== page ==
Oh, TM/® symbols? Don’t use ’em; don’t have to

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tmflowersOver the weekend, Susan and I heard from a garden writer who worried that he was about to be attacked by the Conard-Pyle company for not naming the Knock Out rose line the way it prefers (all caps with a ®). Instead, the writer was using the single quotes most of us employ when speaking of specific hybrids. Knock Out, however, is not just a specific hybrid; it is a group of hybrids developed by William Radler and a registered trademark (owned by Star Roses/C-P). That’s why you’ll see the trademark symbol used on the many websites that sell these roses. Personally I have very little occasion to name these roses, because I don’t grow any—I find them boring and unattractive. But that’s another topic. It’s also a very popular brand, and has been illegally propagated—that’s another topic, too.

Our writer friend received a couple letters from C-P about his “misuse” of the name, but—as we just heard—the company subsequently apologized, saying the letters were written in error. Here’s the thing, though. Writers are not legally required to use trademark symbols, registered or unregistered. Such symbols and other formalities may be required in corporate documentation, but the usage is not legally binding. I follow the Chicago Manual on these matters and routinely remove such additions when my writers mistakenly use them. Capitalization is all that is required.

Browsing the interwebs, I found a couple usages of Knock Out in national publications, including this, which uses the single quotes, and this, which is what I would do. As for all caps, that’s just obnoxious. (One of the reasons I prefer Chicago is its restrained attitude toward capitalization.)

It bothers me when plant companies lean on writers about how the way their plant names are used. We are not their employees, or their PR firms. Gentle corrections are one thing, when there is truly a mistake; imposing unenforceable requirements is another. I’m glad that does not seem to have happened in this case.

While we’re on this, many writers and photographers need to realize that their work is copyrighted to them as soon as they set it down in a fixed/tangible form. Registration and notice is not required, especially not in a byline or slapped all over a picture. Clearly, I  have a pet peeve about unnecessary symbol litter!

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Elizabeth Licata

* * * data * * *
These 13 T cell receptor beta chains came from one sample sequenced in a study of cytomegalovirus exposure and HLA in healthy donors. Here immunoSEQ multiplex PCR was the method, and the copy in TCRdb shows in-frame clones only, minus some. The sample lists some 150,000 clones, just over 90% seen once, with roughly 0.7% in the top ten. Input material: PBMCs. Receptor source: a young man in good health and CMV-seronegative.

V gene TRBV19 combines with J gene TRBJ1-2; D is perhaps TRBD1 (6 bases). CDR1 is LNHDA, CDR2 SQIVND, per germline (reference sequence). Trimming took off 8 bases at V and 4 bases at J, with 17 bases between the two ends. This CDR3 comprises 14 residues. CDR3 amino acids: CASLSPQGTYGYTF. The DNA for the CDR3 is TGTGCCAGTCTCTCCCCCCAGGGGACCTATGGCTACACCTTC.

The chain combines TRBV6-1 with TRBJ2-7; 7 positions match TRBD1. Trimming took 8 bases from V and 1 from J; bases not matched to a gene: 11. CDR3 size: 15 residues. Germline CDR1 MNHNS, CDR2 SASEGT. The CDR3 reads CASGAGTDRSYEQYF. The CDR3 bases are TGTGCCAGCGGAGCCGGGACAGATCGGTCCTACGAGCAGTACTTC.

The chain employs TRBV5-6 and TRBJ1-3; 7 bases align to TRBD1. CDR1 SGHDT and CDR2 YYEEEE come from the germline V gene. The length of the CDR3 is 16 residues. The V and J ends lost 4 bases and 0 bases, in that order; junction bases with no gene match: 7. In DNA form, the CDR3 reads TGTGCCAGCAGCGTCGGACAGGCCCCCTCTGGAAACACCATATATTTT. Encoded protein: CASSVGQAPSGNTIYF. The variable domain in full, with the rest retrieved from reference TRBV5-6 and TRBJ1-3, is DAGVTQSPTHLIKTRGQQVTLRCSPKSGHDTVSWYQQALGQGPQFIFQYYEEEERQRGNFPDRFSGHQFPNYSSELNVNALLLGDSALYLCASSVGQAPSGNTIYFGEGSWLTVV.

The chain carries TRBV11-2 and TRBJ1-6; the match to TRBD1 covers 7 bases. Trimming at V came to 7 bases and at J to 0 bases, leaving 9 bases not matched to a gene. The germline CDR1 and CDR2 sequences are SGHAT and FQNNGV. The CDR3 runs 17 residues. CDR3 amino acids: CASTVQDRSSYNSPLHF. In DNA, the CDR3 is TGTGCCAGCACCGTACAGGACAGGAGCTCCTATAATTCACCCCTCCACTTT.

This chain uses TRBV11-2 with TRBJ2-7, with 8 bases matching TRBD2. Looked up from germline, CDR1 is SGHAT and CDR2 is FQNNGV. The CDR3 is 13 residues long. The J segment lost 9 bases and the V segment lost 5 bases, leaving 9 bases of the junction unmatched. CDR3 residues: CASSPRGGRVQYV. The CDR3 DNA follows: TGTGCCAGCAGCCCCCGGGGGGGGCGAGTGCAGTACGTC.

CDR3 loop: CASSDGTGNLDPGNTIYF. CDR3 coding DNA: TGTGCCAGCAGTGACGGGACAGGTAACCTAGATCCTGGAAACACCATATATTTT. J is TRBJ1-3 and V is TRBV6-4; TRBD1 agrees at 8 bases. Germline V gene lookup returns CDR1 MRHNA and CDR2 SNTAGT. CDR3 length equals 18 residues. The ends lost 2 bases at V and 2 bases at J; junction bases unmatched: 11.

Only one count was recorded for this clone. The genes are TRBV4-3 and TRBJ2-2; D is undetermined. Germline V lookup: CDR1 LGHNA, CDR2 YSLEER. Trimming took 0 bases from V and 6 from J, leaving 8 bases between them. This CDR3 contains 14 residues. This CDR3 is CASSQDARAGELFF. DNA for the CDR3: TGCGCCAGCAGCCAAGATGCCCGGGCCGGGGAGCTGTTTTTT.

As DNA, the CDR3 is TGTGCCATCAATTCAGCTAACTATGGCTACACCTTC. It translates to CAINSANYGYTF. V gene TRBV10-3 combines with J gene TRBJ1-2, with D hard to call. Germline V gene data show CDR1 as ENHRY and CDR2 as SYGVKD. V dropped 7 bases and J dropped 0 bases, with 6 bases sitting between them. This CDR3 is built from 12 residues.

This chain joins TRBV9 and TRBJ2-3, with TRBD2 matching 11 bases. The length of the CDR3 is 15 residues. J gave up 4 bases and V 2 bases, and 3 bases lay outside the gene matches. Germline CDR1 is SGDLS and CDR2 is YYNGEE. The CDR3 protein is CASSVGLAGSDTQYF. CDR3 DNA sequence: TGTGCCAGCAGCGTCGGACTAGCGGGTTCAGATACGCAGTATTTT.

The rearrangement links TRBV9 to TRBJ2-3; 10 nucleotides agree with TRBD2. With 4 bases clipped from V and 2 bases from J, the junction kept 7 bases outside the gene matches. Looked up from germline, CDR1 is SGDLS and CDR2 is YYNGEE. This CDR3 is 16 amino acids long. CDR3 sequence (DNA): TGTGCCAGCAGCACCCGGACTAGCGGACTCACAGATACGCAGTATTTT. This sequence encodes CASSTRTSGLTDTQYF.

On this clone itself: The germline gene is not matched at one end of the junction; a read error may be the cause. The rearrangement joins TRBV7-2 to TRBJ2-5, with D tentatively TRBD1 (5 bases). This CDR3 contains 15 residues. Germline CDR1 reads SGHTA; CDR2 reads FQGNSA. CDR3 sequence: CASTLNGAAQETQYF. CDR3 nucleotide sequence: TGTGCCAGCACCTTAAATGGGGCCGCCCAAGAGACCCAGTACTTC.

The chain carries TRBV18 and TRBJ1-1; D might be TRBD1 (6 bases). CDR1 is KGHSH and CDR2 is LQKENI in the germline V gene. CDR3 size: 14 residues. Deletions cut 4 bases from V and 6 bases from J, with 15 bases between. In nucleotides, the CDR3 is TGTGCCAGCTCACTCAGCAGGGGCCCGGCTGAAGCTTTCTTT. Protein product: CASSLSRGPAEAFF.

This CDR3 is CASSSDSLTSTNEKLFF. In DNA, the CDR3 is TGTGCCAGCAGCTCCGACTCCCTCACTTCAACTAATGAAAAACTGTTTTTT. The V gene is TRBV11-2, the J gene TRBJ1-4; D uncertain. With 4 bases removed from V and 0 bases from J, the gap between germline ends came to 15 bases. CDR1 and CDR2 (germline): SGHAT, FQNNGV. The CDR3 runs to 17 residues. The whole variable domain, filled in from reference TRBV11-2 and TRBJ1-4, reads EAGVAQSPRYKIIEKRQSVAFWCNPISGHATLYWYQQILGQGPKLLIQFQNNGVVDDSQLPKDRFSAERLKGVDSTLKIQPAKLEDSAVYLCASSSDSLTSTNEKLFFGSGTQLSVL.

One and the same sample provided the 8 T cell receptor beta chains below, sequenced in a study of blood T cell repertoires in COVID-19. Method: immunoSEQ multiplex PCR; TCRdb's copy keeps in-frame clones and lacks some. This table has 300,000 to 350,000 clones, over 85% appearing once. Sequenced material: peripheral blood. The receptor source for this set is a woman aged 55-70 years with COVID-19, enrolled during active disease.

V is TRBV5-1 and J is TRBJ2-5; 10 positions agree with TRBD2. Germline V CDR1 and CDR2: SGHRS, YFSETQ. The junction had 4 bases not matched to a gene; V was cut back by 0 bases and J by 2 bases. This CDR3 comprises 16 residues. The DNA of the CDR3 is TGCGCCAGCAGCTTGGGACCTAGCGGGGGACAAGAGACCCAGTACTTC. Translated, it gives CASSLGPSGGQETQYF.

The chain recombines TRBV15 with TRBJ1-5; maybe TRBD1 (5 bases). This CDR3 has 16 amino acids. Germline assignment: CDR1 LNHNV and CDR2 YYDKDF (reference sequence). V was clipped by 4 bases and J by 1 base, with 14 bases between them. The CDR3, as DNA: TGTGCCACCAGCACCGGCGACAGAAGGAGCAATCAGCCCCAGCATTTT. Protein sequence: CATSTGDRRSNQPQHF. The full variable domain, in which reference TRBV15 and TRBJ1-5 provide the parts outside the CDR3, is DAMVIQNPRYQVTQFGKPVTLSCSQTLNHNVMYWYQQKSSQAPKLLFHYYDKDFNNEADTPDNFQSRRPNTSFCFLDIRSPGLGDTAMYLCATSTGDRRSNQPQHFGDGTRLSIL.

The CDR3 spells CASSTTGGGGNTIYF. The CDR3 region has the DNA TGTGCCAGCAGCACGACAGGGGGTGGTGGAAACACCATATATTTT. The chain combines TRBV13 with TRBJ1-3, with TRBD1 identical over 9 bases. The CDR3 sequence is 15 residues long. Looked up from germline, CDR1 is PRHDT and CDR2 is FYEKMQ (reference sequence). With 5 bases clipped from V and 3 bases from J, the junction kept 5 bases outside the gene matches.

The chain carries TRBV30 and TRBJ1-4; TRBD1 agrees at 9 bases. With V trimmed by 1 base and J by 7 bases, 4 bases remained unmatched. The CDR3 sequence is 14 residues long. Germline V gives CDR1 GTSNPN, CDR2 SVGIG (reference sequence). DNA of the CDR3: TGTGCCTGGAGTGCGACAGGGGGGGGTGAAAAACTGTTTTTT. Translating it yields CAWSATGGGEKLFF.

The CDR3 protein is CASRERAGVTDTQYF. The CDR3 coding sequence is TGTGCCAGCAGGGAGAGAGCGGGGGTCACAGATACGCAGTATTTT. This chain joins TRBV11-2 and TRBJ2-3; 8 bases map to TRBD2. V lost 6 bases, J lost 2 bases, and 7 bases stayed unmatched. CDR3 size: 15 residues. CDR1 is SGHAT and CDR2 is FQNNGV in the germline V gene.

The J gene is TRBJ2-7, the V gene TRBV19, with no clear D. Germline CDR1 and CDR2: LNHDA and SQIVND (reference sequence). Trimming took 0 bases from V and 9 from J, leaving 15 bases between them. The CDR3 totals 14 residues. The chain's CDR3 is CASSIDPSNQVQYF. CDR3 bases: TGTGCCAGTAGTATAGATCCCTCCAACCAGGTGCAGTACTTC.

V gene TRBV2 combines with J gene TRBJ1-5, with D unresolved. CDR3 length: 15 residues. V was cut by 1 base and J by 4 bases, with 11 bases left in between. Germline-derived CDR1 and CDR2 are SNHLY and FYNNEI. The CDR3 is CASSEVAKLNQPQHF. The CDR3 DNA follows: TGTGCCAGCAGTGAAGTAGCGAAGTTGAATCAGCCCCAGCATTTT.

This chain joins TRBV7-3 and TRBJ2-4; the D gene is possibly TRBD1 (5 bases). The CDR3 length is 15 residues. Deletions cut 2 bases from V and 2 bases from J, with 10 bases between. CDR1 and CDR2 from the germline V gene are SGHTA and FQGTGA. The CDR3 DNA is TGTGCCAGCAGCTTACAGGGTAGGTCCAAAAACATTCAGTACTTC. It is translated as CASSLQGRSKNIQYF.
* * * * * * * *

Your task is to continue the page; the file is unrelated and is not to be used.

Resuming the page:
Elizabeth Licata has been a regular writer for  Garden Rant since 2007, after contributing a guest rant about the overuse of American flags in front gardens. She lives and gardens in Buffalo, N.Y., which, far from the frozen wasteland many assume it to be, is a lush paradise of gardens, historic architecture, galleries, museums, theaters, and fun. As editor of Buffalo Spree magazine,  Licata helps keep Western New Yorkers apprised about what is happening in their region. She is also a freelance writer and art curator, who’s been published in Fine Gardening, Horticulture, ArtNews, Art in America, the Village Voice, and many other publications. She does regularly radio segments for the local NPR affiliate, WBFO.

Licata is involved with Garden Walk Buffalo, the largest free garden tour in the US and possibly the world,and has written the text for a book about Garden Walk. She has also written and edited several art-related books. Contact Elizabeth: ealicata at yahoo.com

20 COMMENTS

  1. And to be sure, “their work is copyrighted to them as soon as they set it down in a fixed/tangible form” includes having it published online, right? Susan

  2. There’s an important distinction between referring to Knock Out roses in general (with or without the ®) and individual roses in the series.

    For example, PINK KNOCK OUT® (‘Radrazz’) is the correct way to refer to that plant and the name PINK KNOCK OUT® should be in upper case or in a different type face, usually a sans face (which I can’t replicate here). ‘Radrazz’ is the cultivar name, and PINK KNOCK OUT® is the selling name, or trade designation.

    Take a look at the similar OSO EASY® roses and you’ll see why this is important. The OSO EASY® roses have been developed by three different breeders and are sold under different names in different countries. For example, OSO EASY® PAPRIKA was known as MAYTIME in the UK long before it was introduced into North America as OSO EASY® PAPRIKA. These are both selling names/trade designations but what is constant, what should also be used alongside the selling name to avoid confusion, is the raiser’s original cultivar name which in this case is ‘ChewMayTime’ – so OSO EASY® PAPRIKA (‘ChewMayTime’) is actually correct (as used by Proven Winners and Spring Meadow Nursery). The selling name, without single quotes, should be in a different type face or in upper case, the cultivar name should have single quotes.